Super 8 Grand Depart – Trackleaders!

About the Super 8 Grand Depart:

The Super 8 is the gravel cousin of the XVT. It’s a bikepacking route in the shape of an 8 through Vermont. You can choose to ride the full 640 miles, 60 kft ascent, or you can choose to ride only the northern lobe (260 mi.) or southern lobe (380 mi.) of the “8.” The ride requires a light touring or bikepacking setup, 700×45 tires or larger recommended. Short hike-a-bikes necessary!

See ROUTES for an overview of the Super 8 as it is today.

How to know where riders are – Trackleaders!

Track participants with LIVE tracking here:

This is the first time Vermont Bikepackers has put on a bikepacking ultra registered on Trackleaders is a service that rents GPS tracking devices out to athletes and tracks the event on their site.

GPS tracking devices are different than GPS cycling computers. Most common tracking devices are Garmin InReach and SPOT tracker.

Some food for thought as you dot-watch:

Riders begin a bikepacking ultra with vastly different goals. Some riders will try to finish as fast as they can, and they’ll ride late into the night to do so, sleeping only on an as-needed basis. This pace is usually only sustainable for a few days at a time, even for riders of 2,000-mi ultras. Many riders will have very specific goals and splits to meet along the way — maybe they’re going for a better time than last year, or maybe the goals are to keep them slower than they would otherwise go so they don’t blow up and have to scratch. For most riders, one goal is to finish the intended course. It could take riders two weeks to finish the entire Super 8. Staying out there for 2 weeks is a whole different kind of challenge than trying to finish in 4 days. You have to pack your bike differently, eat and sleep differently.

Finishing should not be taken for granted. The course is huge and anything can happen to cause a rider to “scratch.” Some grand departs have seen >75% scratch rate in their first years, and most established bikepacking ultras still have a 50% scratch rate. Keep in mind that there is always an adventure behind a scratch — maybe even bigger than the adventure behind finishing!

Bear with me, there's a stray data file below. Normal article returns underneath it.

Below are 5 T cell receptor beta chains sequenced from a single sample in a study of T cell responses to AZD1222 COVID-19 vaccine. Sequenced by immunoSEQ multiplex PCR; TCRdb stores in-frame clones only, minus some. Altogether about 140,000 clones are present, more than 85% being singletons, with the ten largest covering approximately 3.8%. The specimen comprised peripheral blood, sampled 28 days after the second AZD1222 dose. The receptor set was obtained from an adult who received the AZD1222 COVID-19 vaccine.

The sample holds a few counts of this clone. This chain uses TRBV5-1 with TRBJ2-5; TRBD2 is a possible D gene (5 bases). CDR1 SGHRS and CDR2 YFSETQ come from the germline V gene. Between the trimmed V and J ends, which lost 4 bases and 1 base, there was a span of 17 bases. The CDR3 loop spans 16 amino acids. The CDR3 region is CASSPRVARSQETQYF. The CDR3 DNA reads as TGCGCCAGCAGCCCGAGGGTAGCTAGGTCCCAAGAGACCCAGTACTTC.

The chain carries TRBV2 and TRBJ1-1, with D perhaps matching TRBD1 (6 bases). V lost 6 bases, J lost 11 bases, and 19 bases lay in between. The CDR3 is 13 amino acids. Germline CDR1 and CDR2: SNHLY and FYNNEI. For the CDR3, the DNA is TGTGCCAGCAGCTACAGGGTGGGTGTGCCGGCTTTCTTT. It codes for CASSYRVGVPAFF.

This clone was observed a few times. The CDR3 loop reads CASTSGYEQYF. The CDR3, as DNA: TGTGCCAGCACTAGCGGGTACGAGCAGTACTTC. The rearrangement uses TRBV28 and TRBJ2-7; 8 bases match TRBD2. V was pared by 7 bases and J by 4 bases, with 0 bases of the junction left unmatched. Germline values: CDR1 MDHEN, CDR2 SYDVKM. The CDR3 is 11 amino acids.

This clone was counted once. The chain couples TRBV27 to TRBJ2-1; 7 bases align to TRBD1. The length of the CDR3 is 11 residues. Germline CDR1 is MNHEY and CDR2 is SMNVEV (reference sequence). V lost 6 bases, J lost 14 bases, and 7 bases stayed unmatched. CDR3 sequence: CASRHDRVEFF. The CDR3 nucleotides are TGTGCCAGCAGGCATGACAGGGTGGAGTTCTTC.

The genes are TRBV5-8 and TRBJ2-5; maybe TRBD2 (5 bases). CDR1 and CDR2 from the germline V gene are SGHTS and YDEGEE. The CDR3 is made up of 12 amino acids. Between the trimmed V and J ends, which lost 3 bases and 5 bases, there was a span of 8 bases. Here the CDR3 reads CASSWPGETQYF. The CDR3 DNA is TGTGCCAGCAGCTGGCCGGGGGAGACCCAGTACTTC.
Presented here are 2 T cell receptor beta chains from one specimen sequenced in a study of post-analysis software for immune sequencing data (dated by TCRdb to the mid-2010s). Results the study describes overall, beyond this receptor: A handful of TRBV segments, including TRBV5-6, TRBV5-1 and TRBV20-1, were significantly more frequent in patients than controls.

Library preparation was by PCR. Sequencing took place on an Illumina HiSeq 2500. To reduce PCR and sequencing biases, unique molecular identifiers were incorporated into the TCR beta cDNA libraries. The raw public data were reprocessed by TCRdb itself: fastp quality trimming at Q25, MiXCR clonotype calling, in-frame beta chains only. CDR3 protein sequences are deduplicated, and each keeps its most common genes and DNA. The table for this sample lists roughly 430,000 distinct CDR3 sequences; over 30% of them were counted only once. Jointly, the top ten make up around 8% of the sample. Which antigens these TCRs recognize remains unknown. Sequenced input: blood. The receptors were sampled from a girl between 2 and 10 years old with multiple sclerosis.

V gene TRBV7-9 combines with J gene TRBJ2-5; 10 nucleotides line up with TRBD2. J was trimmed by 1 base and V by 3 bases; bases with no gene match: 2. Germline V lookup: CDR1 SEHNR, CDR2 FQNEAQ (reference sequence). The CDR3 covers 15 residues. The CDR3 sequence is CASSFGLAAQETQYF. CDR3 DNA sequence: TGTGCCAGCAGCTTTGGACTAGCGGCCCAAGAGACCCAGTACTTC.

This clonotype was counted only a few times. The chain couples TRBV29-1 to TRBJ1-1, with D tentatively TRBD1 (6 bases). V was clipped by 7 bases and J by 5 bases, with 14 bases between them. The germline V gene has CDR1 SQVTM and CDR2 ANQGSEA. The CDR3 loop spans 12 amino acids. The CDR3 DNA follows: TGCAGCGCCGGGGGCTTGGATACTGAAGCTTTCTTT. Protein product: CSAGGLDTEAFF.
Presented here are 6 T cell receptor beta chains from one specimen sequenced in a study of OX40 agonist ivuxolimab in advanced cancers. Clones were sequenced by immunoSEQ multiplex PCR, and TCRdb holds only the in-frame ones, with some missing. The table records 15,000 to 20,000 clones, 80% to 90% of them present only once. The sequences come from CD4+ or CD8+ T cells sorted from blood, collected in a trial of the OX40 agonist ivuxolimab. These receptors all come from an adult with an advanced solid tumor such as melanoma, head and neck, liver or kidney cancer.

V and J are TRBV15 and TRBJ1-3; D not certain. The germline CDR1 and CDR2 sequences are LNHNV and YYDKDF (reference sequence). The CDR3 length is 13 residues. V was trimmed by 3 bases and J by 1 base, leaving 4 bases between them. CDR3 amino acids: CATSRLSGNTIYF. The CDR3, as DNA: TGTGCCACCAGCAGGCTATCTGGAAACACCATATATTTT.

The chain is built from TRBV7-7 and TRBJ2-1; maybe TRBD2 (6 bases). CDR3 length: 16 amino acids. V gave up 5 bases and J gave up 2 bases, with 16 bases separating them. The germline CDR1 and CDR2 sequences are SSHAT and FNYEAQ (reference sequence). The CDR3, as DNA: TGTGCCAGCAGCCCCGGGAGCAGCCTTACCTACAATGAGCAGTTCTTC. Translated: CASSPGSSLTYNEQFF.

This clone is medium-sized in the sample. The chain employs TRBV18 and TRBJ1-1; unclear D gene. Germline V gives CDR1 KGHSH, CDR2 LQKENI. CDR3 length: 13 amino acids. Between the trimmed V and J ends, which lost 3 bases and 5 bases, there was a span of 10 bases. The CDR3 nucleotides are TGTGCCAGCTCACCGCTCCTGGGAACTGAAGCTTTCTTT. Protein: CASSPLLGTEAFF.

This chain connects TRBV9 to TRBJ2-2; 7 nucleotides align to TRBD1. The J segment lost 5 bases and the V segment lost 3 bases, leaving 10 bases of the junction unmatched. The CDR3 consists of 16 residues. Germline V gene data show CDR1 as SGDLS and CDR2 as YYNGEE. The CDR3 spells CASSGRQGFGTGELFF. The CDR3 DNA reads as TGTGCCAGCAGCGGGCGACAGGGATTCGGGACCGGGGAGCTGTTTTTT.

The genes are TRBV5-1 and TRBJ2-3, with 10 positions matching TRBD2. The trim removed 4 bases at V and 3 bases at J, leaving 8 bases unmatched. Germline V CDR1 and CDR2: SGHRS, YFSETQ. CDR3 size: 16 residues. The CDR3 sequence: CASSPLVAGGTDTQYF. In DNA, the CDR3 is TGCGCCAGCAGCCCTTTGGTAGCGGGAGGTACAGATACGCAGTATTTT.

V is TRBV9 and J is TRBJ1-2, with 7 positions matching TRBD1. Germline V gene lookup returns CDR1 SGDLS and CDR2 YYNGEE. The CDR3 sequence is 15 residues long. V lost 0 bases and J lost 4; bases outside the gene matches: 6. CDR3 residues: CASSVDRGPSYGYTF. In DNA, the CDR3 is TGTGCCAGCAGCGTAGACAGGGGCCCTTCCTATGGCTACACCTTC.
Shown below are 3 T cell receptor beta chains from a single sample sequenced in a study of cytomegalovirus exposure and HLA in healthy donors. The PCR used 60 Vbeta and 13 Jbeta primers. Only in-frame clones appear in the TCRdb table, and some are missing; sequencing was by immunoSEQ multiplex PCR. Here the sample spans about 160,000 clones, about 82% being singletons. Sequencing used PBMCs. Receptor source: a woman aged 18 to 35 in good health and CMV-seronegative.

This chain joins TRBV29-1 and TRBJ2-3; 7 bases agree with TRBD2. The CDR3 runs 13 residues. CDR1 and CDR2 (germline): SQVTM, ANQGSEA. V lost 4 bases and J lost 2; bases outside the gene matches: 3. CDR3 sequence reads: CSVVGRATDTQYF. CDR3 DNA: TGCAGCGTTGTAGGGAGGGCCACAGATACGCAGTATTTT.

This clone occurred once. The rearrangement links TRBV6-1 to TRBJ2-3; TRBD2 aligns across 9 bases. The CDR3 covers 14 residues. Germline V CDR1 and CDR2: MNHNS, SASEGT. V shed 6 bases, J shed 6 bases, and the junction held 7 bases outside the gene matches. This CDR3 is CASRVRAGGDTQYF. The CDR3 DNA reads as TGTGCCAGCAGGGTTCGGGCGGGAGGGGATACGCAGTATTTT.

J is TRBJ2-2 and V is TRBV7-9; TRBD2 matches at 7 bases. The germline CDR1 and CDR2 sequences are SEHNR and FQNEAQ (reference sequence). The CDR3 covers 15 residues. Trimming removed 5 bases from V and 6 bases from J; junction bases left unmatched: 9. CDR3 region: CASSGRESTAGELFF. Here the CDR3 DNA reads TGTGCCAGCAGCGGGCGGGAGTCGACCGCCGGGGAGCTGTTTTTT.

Scratching can happen for lots of different reasons. 1) Time constraint. Let’s say you can only take 2 days off work, and one or two setbacks is keeping you from being able to finish in the time you allotted for yourself. Sucks, but it’s way better than not having started. 2) A mechanical. Think about how many things have gone wrong on your mountain bike over the last 600 miles! 3) Injury. Sometimes riders have to choose between stopping and riding through a repetitive-use injury that might mean the end of the season — or worse — for them. Sometimes scratching is the smart thing to do. 4) Falling behind on your goal. In the Tour Divide this year, Sofiane Sehili decided to scratch at Brush Mountain Lodge after the worsening snow and mud made it apparent that he would no longer be able to take the men’s record. Is he a quitter or is he a badass? Or both?

Trackleaders provides you with the opportunity to watch the ride. But if you’re going to criticize, really look closely and research. If a rider is stopped inexplicably — what could be going on? Check the weather where they are!

Track participants with LIVE tracking here:

On trackleaders: ACTIVE means they’re still riding, SCR is scratched, FIN is fin. Click around and nerd out a little. Happy dot-watching.

Good luck to all the riders! 

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